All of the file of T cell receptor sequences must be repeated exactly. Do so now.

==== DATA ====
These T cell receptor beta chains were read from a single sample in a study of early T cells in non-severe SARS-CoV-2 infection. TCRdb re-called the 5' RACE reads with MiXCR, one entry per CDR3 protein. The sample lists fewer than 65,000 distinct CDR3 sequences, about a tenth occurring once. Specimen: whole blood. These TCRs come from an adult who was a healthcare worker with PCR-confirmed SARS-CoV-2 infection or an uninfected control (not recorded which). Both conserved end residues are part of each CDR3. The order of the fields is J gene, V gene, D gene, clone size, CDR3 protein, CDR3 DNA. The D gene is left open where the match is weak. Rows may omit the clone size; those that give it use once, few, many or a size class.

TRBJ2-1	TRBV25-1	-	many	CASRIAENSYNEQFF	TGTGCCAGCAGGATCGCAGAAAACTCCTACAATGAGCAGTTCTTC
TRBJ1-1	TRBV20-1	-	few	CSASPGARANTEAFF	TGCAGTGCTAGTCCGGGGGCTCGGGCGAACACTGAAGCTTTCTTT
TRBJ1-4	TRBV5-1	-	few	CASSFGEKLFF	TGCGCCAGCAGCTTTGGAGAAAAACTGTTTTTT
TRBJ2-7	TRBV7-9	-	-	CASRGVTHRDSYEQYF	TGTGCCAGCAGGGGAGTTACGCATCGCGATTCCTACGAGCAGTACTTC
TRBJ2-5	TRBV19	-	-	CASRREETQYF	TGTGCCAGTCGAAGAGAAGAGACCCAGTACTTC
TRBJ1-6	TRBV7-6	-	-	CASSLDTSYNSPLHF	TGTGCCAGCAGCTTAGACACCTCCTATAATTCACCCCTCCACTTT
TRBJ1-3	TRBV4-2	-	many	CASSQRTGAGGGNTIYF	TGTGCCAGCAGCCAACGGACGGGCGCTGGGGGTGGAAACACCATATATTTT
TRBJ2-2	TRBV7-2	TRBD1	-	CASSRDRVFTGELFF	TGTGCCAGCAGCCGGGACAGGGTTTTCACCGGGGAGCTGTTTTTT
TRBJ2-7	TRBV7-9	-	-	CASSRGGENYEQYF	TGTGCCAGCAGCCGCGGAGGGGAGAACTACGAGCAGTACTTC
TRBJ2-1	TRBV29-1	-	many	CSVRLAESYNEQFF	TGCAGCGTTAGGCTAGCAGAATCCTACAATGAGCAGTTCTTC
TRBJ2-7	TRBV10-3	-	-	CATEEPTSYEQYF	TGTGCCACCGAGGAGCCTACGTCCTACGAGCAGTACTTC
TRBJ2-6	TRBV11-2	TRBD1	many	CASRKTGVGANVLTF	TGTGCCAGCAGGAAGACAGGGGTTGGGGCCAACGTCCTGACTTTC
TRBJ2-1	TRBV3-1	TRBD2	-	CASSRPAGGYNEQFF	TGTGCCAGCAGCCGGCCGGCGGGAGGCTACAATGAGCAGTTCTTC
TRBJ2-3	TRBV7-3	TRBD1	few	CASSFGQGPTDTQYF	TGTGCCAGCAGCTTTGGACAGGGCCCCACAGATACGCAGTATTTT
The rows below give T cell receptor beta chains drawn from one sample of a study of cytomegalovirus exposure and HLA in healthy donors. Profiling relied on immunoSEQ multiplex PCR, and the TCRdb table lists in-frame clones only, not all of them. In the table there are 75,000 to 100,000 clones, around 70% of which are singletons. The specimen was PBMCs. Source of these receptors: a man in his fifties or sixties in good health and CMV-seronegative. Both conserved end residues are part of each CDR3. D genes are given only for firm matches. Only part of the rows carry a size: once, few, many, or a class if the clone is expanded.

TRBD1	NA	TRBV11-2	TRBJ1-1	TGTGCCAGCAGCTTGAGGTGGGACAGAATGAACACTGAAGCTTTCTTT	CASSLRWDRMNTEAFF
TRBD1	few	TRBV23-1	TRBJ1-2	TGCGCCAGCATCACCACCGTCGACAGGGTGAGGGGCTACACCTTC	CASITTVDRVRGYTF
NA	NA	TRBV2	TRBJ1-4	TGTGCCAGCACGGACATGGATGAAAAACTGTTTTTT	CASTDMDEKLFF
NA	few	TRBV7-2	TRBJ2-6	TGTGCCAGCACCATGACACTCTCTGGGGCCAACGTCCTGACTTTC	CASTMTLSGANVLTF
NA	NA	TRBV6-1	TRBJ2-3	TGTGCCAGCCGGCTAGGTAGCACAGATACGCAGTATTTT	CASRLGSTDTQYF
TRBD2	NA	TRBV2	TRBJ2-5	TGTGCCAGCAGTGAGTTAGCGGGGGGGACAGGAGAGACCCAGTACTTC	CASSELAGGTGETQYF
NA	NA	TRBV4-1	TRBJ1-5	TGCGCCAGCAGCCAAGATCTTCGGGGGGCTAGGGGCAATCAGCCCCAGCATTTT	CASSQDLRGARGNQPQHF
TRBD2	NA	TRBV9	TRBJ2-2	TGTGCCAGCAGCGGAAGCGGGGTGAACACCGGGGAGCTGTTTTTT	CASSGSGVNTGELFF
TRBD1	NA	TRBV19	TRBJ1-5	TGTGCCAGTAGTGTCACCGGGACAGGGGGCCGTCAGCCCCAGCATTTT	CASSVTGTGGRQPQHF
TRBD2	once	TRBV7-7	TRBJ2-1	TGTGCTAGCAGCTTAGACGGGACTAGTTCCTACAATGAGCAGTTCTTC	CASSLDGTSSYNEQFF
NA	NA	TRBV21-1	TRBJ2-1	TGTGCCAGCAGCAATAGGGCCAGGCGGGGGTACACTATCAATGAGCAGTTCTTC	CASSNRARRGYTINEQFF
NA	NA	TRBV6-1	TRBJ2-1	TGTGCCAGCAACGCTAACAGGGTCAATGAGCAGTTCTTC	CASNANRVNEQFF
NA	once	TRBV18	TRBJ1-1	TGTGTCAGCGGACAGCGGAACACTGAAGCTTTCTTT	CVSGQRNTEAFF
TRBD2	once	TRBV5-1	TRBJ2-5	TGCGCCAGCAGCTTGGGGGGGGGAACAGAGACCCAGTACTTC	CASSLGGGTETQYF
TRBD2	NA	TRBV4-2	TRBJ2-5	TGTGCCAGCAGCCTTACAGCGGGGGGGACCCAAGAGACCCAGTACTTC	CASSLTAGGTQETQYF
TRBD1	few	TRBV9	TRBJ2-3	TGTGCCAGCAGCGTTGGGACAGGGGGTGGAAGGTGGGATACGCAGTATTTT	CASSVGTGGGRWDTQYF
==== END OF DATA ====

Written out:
These T cell receptor beta chains were read from a single sample in a study of early T cells in non-severe SARS-CoV-2 infection. TCRdb re-called the 5' RACE reads with MiXCR, one entry per CDR3 protein. The sample lists fewer than 65,000 distinct CDR3 sequences, about a tenth occurring once. Specimen: whole blood. These TCRs come from an adult who was a healthcare worker with PCR-confirmed SARS-CoV-2 infection or an uninfected control (not recorded which). Both conserved end residues are part of each CDR3. The order of the fields is J gene, V gene, D gene, clone size, CDR3 protein, CDR3 DNA. The D gene is left open where the match is weak. Rows may omit the clone size; those that give it use once, few, many or a size class.

TRBJ2-1	TRBV25-1	-	many	CASRIAENSYNEQFF	TGTGCCAGCAGGATCGCAGAAAACTCCTACAATGAGCAGTTCTTC
TRBJ1-1	TRBV20-1	-	few	CSASPGARANTEAFF	TGCAGTGCTAGTCCGGGGGCTCGGGCGAACACTGAAGCTTTCTTT
TRBJ1-4	TRBV5-1	-	few	CASSFGEKLFF	TGCGCCAGCAGCTTTGGAGAAAAACTGTTTTTT
TRBJ2-7	TRBV7-9	-	-	CASRGVTHRDSYEQYF	TGTGCCAGCAGGGGAGTTACGCATCGCGATTCCTACGAGCAGTACTTC
TRBJ2-5	TRBV19	-	-	CASRREETQYF	TGTGCCAGTCGAAGAGAAGAGACCCAGTACTTC
TRBJ1-6	TRBV7-6	-	-	CASSLDTSYNSPLHF	TGTGCCAGCAGCTTAGACACCTCCTATAATTCACCCCTCCACTTT
TRBJ1-3	TRBV4-2	-	many	CASSQRTGAGGGNTIYF	TGTGCCAGCAGCCAACGGACGGGCGCTGGGGGTGGAAACACCATATATTTT
TRBJ2-2	TRBV7-2	TRBD1	-	CASSRDRVFTGELFF	TGTGCCAGCAGCCGGGACAGGGTTTTCACCGGGGAGCTGTTTTTT
TRBJ2-7	TRBV7-9	-	-	CASSRGGENYEQYF	TGTGCCAGCAGCCGCGGAGGGGAGAACTACGAGCAGTACTTC
TRBJ2-1	TRBV29-1	-	many	CSVRLAESYNEQFF	TGCAGCGTTAGGCTAGCAGAATCCTACAATGAGCAGTTCTTC
TRBJ2-7	TRBV10-3	-	-	CATEEPTSYEQYF	TGTGCCACCGAGGAGCCTACGTCCTACGAGCAGTACTTC
TRBJ2-6	TRBV11-2	TRBD1	many	CASRKTGVGANVLTF	TGTGCCAGCAGGAAGACAGGGGTTGGGGCCAACGTCCTGACTTTC
TRBJ2-1	TRBV3-1	TRBD2	-	CASSRPAGGYNEQFF	TGTGCCAGCAGCCGGCCGGCGGGAGGCTACAATGAGCAGTTCTTC
TRBJ2-3	TRBV7-3	TRBD1	few	CASSFGQGPTDTQYF	TGTGCCAGCAGCTTTGGACAGGGCCCCACAGATACGCAGTATTTT
The rows below give T cell receptor beta chains drawn from one sample of a study of cytomegalovirus exposure and HLA in healthy donors. Profiling relied on immunoSEQ multiplex PCR, and the TCRdb table lists in-frame clones only, not all of them. In the table there are 75,000 to 100,000 clones, around 70% of which are singletons. The specimen was PBMCs. Source of these receptors: a man in his fifties or sixties in good health and CMV-seronegative. Both conserved end residues are part of each CDR3. D genes are given only for firm matches. Only part of the rows carry a size: once, few, many, or a class if the clone is expanded.

TRBD1	NA	TRBV11-2	TRBJ1-1	TGTGCCAGCAGCTTGAGGTGGGACAGAATGAACACTGAAGCTTTCTTT	CASSLRWDRMNTEAFF
TRBD1	few	TRBV23-1	TRBJ1-2	TGCGCCAGCATCACCACCGTCGACAGGGTGAGGGGCTACACCTTC	CASITTVDRVRGYTF
NA	NA	TRBV2	TRBJ1-4	TGTGCCAGCACGGACATGGATGAAAAACTGTTTTTT	CASTDMDEKLFF
NA	few	TRBV7-2	TRBJ2-6	TGTGCCAGCACCATGACACTCTCTGGGGCCAACGTCCTGACTTTC	CASTMTLSGANVLTF
NA	NA	TRBV6-1	TRBJ2-3	TGTGCCAGCCGGCTAGGTAGCACAGATACGCAGTATTTT	CASRLGSTDTQYF
TRBD2	NA	TRBV2	TRBJ2-5	TGTGCCAGCAGTGAGTTAGCGGGGGGGACAGGAGAGACCCAGTACTTC	CASSELAGGTGETQYF
NA	NA	TRBV4-1	TRBJ1-5	TGCGCCAGCAGCCAAGATCTTCGGGGGGCTAGGGGCAATCAGCCCCAGCATTTT	CASSQDLRGARGNQPQHF
TRBD2	NA	TRBV9	TRBJ2-2	TGTGCCAGCAGCGGAAGCGGGGTGAACACCGGGGAGCTGTTTTTT	CASSGSGVNTGELFF
TRBD1	NA	TRBV19	TRBJ1-5	TGTGCCAGTAGTGTCACCGGGACAGGGGGCCGTCAGCCCCAGCATTTT	CASSVTGTGGRQPQHF
TRBD2	once	TRBV7-7	TRBJ2-1	TGTGCTAGCAGCTTAGACGGGACTAGTTCCTACAATGAGCAGTTCTTC	CASSLDGTSSYNEQFF
NA	NA	TRBV21-1	TRBJ2-1	TGTGCCAGCAGCAATAGGGCCAGGCGGGGGTACACTATCAATGAGCAGTTCTTC	CASSNRARRGYTINEQFF
NA	NA	TRBV6-1	TRBJ2-1	TGTGCCAGCAACGCTAACAGGGTCAATGAGCAGTTCTTC	CASNANRVNEQFF
NA	once	TRBV18	TRBJ1-1	TGTGTCAGCGGACAGCGGAACACTGAAGCTTTCTTT	CVSGQRNTEAFF
TRBD2	once	TRBV5-1	TRBJ2-5	TGCGCCAGCAGCTTGGGGGGGGGAACAGAGACCCAGTACTTC	CASSLGGGTETQYF
TRBD2	NA	TRBV4-2	TRBJ2-5	TGTGCCAGCAGCCTTACAGCGGGGGGGACCCAAGAGACCCAGTACTTC	CASSLTAGGTQETQYF
TRBD1	few	TRBV9	TRBJ2-3	TGTGCCAGCAGCGTTGGGACAGGGGGTGGAAGGTGGGATACGCAGTATTTT	CASSVGTGGGRWDTQYF